[JOB] Perl developer (front-end web devel) (London) from 34k

Luis Motta Campos luismottacampos at yahoo.co.uk
Sun Dec 24 00:04:12 GMT 2006

Jonathan Stowe wrote:
> I'm curious about this as I have been seeing it quite a lot recently,
> and mostly I might add with similar perl-for-the-web sort of stuff. I
> can understanding looking for a familiarity with a particular
> application domain or an important underpinning technology, but I'm not
> getting the requirement for particular libraries, beyond perhaps knowing
> what they are for but that would be something I would find out in an
> interview.
> I'm genuinely curious about this, and it's not aimed at this particular
> thing and I'm fairly detached from it as these are not the kind of
> things I do. I was toying with taking this to the jobs-discuss list but
> I figured it was more a general thing about Perl culture.

  Dear Gellyfish and friends

  My experience about this is from far, far away: this happens the same
way in Brazil, and also in Portugal (as I learned throught this year). I
believe that the main reasons about this is that HR people just don't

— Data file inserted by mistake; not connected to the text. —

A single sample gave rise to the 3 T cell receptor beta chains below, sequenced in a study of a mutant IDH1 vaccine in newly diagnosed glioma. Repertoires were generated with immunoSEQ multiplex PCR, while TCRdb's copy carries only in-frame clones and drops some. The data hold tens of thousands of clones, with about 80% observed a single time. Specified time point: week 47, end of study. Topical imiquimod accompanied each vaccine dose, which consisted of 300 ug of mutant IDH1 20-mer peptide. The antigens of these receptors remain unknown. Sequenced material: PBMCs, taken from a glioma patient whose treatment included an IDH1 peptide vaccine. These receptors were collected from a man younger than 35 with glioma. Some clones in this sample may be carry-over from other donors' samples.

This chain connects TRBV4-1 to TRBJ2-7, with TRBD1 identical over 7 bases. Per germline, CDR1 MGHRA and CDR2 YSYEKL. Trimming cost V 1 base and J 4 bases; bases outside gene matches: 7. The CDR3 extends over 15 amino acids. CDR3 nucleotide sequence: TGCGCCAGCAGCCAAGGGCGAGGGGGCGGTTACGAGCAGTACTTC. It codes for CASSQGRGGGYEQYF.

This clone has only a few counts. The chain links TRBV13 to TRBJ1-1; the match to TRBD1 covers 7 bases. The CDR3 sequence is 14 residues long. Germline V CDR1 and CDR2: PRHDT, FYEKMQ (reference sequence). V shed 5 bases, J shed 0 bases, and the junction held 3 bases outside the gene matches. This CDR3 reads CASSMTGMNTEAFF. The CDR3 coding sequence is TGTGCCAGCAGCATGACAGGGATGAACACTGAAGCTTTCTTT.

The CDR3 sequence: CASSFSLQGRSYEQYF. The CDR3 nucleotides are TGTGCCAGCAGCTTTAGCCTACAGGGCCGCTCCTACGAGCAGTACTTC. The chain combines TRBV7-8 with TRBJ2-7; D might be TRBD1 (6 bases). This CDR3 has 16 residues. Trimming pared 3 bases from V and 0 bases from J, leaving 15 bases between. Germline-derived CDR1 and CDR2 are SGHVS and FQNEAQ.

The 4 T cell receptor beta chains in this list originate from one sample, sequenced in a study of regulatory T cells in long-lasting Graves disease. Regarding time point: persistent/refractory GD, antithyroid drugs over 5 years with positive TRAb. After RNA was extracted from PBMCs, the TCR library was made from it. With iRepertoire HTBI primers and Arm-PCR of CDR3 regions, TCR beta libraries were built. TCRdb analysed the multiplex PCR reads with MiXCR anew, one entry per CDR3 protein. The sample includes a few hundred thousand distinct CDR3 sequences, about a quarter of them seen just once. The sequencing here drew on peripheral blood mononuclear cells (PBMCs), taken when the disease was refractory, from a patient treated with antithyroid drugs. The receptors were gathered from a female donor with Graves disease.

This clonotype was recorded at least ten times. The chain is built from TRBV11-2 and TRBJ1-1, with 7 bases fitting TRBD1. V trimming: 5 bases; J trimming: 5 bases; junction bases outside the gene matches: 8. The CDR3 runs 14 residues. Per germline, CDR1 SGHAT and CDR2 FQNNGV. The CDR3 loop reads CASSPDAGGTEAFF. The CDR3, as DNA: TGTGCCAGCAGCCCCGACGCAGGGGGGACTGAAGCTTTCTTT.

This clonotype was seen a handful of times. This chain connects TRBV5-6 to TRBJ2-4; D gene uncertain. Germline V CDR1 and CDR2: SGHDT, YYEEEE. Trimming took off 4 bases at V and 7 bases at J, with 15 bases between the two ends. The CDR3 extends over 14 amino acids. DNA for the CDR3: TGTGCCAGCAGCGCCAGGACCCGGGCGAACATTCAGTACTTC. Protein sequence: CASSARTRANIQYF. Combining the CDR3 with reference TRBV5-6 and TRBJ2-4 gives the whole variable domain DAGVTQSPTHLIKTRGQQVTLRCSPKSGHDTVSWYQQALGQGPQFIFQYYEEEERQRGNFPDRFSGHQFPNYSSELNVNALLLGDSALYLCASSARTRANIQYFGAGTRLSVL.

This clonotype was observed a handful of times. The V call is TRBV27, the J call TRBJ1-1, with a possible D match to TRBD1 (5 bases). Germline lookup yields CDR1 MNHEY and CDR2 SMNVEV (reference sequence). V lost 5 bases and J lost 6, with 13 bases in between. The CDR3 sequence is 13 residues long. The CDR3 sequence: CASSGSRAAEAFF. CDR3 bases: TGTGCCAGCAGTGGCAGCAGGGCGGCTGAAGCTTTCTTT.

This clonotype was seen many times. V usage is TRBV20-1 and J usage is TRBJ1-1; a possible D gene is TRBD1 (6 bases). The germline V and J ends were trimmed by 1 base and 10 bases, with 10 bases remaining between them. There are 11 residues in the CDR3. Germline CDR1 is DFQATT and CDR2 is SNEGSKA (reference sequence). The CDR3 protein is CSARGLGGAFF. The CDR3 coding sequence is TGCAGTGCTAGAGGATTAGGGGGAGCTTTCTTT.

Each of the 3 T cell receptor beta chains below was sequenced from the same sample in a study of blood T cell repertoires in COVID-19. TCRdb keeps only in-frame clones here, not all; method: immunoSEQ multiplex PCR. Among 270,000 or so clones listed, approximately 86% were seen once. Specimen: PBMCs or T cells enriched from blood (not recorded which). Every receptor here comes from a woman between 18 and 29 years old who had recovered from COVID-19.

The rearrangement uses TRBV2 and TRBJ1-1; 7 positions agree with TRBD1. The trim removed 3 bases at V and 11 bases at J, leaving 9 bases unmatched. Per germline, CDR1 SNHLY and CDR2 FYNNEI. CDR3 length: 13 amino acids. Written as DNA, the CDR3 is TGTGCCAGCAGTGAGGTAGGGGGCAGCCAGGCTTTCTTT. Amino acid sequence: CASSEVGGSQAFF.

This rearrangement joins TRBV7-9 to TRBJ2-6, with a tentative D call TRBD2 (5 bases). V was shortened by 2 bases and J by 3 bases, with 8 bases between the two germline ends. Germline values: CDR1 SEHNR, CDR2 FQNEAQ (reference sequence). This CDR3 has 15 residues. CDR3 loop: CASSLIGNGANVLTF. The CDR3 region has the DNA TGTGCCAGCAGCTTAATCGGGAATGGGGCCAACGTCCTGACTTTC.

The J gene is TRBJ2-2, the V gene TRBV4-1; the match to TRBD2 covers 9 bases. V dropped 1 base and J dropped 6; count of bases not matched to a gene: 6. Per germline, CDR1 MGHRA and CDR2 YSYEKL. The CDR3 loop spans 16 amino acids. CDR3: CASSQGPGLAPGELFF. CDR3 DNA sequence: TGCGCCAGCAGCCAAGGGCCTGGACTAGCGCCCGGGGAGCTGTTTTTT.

have a single clue about what is default assumptions about a
professional's skills and what is not.

  My best guess is that this comes from the HR company: too much
specific skillset is asked to the employer as "the only way to filter
out" what they call "under-qualified professionals". The main problem is
that most of the time you're assumming you will learn some new libraries
and frameworks with "30 minutes of documentation reading", and no-one in
the HR team is willing to hire (or present as hireable) a candidate that
haven't worked with the asked technologies, because they understand that
all that are "hard-to-learn" knowledge.

  I agree with Adrian Howard, that this is a "misguided HR practices
(...) hard to break".

Luis Motta Campos
Perl Programmer, Hobbyist Cook and Photographer

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